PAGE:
This book opens right in the middle of the action, a technique I always like, with brothers Justin and Ford Emery clashing over Justin’s wife Samantha, whom he suspects of having an affair with Ford. This rift, following a really brutal fistfight between the brothers, causes them to split up, Ford remaining on the ranch they own in Texas while Justin takes part of the herd and starts north for Dakota Territory.
As it turns out, that’s not a very smart move, because first the trail drive runs into a killer blizzard, and then a deadly menace from Samantha’s past unexpectedly shows up to threaten not only Justin and Samantha’s marriage but also their lives. And from there, things get even worse as the author, Dudley Dean McGaughey (who also wrote under the name Dean Owen and several other pseudonyms), really heaps on the trials and tribulations for the troubled couple.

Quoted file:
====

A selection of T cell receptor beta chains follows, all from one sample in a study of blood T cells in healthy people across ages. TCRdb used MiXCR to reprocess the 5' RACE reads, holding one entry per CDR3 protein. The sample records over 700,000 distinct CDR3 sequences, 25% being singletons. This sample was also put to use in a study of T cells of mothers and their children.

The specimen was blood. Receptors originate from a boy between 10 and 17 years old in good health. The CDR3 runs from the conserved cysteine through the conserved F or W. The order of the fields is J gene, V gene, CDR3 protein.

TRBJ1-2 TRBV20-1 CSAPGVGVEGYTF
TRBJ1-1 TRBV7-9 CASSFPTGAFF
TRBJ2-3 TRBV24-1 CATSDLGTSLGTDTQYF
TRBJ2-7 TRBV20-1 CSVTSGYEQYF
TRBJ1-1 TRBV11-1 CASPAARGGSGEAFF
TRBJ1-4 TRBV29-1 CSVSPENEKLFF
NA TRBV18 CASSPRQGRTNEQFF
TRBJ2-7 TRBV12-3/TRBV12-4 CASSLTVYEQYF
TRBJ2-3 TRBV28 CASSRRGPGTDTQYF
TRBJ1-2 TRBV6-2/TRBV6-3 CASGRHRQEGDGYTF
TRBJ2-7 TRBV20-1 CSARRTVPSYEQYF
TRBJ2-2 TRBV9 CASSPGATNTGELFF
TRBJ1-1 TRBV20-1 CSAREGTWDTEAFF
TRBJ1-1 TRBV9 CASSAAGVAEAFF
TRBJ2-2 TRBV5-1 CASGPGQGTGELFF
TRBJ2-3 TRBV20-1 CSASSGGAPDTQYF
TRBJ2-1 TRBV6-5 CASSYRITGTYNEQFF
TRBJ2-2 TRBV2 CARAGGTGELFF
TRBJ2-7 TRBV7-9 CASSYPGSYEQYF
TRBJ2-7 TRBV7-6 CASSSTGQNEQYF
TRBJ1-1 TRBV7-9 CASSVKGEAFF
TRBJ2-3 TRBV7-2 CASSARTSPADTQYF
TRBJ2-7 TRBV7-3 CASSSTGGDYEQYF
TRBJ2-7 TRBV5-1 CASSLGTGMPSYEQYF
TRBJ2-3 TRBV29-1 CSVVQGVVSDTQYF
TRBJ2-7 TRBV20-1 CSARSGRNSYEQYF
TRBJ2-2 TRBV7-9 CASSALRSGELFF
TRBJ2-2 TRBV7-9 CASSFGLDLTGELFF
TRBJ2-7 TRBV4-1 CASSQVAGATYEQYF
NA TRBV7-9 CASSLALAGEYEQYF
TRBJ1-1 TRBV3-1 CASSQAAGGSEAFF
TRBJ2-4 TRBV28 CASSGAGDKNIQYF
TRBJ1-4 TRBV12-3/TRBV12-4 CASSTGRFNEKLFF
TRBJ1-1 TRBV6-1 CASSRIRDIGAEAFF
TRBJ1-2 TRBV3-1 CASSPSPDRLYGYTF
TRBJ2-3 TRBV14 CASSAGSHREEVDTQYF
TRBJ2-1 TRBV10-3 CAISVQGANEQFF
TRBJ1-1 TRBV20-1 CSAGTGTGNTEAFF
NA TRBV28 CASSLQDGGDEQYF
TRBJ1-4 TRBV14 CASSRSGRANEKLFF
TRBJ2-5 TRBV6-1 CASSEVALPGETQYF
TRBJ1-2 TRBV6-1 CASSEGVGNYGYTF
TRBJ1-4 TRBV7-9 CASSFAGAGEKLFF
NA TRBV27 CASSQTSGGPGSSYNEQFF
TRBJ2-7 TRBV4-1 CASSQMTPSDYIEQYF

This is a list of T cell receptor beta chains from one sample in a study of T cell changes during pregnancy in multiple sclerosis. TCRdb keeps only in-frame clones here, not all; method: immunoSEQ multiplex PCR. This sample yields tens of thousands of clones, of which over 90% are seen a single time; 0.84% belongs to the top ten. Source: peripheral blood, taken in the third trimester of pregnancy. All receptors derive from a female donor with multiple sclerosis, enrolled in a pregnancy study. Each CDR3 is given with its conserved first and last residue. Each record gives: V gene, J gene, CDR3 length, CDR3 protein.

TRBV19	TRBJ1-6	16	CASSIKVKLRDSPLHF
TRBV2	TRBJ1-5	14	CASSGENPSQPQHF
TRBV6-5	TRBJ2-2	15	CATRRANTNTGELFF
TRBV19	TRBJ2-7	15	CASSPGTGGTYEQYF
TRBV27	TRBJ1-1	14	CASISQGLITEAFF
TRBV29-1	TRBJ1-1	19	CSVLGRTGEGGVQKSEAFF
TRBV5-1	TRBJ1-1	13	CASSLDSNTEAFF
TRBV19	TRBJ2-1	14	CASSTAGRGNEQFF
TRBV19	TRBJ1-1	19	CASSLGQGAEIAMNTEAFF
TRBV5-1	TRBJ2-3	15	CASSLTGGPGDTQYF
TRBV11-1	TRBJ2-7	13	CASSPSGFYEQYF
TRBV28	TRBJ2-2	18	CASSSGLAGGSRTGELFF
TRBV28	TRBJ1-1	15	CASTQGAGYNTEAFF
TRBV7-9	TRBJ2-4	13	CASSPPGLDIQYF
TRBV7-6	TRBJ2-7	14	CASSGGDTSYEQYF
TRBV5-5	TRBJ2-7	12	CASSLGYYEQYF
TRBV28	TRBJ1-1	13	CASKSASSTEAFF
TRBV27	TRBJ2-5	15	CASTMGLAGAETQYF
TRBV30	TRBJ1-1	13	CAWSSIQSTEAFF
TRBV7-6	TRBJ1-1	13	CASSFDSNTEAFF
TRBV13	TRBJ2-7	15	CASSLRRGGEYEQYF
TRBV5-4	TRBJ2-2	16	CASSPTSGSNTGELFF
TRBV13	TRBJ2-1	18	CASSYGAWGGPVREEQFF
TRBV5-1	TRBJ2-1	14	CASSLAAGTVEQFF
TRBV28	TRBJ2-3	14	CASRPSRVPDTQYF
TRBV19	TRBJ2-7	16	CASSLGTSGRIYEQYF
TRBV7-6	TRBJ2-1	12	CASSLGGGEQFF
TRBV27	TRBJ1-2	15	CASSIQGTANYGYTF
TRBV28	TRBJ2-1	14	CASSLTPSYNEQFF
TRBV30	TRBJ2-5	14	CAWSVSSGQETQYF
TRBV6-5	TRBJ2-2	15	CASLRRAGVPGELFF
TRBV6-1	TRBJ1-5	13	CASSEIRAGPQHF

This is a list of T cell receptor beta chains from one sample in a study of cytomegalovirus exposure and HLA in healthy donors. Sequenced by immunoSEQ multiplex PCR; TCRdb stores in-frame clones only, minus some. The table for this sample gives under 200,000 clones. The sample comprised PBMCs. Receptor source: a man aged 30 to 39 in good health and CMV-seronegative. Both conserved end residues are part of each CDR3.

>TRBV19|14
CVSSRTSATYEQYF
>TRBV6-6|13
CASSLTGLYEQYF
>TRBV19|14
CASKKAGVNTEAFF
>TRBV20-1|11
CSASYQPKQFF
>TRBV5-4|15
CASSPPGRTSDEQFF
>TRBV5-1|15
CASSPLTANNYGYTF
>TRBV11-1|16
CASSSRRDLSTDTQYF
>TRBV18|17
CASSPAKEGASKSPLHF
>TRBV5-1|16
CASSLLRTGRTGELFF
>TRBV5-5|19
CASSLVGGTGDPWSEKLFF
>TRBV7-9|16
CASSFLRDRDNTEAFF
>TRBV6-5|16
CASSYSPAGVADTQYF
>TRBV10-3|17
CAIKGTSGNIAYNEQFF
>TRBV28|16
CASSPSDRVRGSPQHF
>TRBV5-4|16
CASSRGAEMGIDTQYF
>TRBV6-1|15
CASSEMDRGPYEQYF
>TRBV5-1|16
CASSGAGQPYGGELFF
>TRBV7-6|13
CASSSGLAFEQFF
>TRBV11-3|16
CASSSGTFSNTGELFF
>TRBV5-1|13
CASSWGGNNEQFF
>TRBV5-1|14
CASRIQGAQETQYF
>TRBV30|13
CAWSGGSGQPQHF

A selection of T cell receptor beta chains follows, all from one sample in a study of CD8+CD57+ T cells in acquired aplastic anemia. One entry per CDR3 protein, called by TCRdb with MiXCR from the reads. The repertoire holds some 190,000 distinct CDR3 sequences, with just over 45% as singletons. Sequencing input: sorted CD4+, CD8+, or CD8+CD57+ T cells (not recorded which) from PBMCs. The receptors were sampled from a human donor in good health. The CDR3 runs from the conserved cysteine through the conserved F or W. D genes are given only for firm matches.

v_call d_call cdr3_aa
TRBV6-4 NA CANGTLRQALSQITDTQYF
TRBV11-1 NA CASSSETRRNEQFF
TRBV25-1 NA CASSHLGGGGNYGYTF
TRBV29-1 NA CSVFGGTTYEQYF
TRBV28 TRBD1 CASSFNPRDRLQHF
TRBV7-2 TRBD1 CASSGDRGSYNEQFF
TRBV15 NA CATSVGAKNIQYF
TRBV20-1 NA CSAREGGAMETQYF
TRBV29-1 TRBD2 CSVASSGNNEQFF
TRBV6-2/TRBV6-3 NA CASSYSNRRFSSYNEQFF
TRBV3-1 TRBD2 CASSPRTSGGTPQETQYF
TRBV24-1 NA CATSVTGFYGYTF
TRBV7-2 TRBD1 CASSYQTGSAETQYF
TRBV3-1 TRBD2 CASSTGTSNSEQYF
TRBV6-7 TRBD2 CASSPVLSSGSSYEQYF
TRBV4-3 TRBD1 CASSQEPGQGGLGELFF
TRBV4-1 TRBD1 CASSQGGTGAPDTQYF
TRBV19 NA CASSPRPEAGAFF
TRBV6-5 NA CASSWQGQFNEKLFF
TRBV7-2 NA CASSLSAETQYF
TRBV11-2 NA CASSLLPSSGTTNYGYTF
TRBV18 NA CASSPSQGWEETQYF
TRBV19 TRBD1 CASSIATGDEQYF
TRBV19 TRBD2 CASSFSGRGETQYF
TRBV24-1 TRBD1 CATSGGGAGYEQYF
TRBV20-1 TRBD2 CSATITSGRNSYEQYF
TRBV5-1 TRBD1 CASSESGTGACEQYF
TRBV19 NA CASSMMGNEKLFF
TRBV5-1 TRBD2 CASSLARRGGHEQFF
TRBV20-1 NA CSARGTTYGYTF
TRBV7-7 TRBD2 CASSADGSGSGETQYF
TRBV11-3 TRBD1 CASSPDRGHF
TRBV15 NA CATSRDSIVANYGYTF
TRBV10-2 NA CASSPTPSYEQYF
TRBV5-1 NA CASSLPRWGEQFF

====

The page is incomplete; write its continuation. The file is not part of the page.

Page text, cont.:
This is a fine hardboiled Western novel with plenty of gritty action scenes and nice lines like describing a man as being “mean enough to braid his own hangrope”. For a Western published in 1963, there’s a lot of talk about sex, although all the actual bedding down happens off-screen, so to speak. Justin Emery is a really tough hero, absorbing an unusual amount of punishment but still coming back to take on his enemies. McGaughey was a consistently fine Western author, and I thoroughly enjoyed this particular example of his work.
The Razor’s Edge by W. Somerset Maugham
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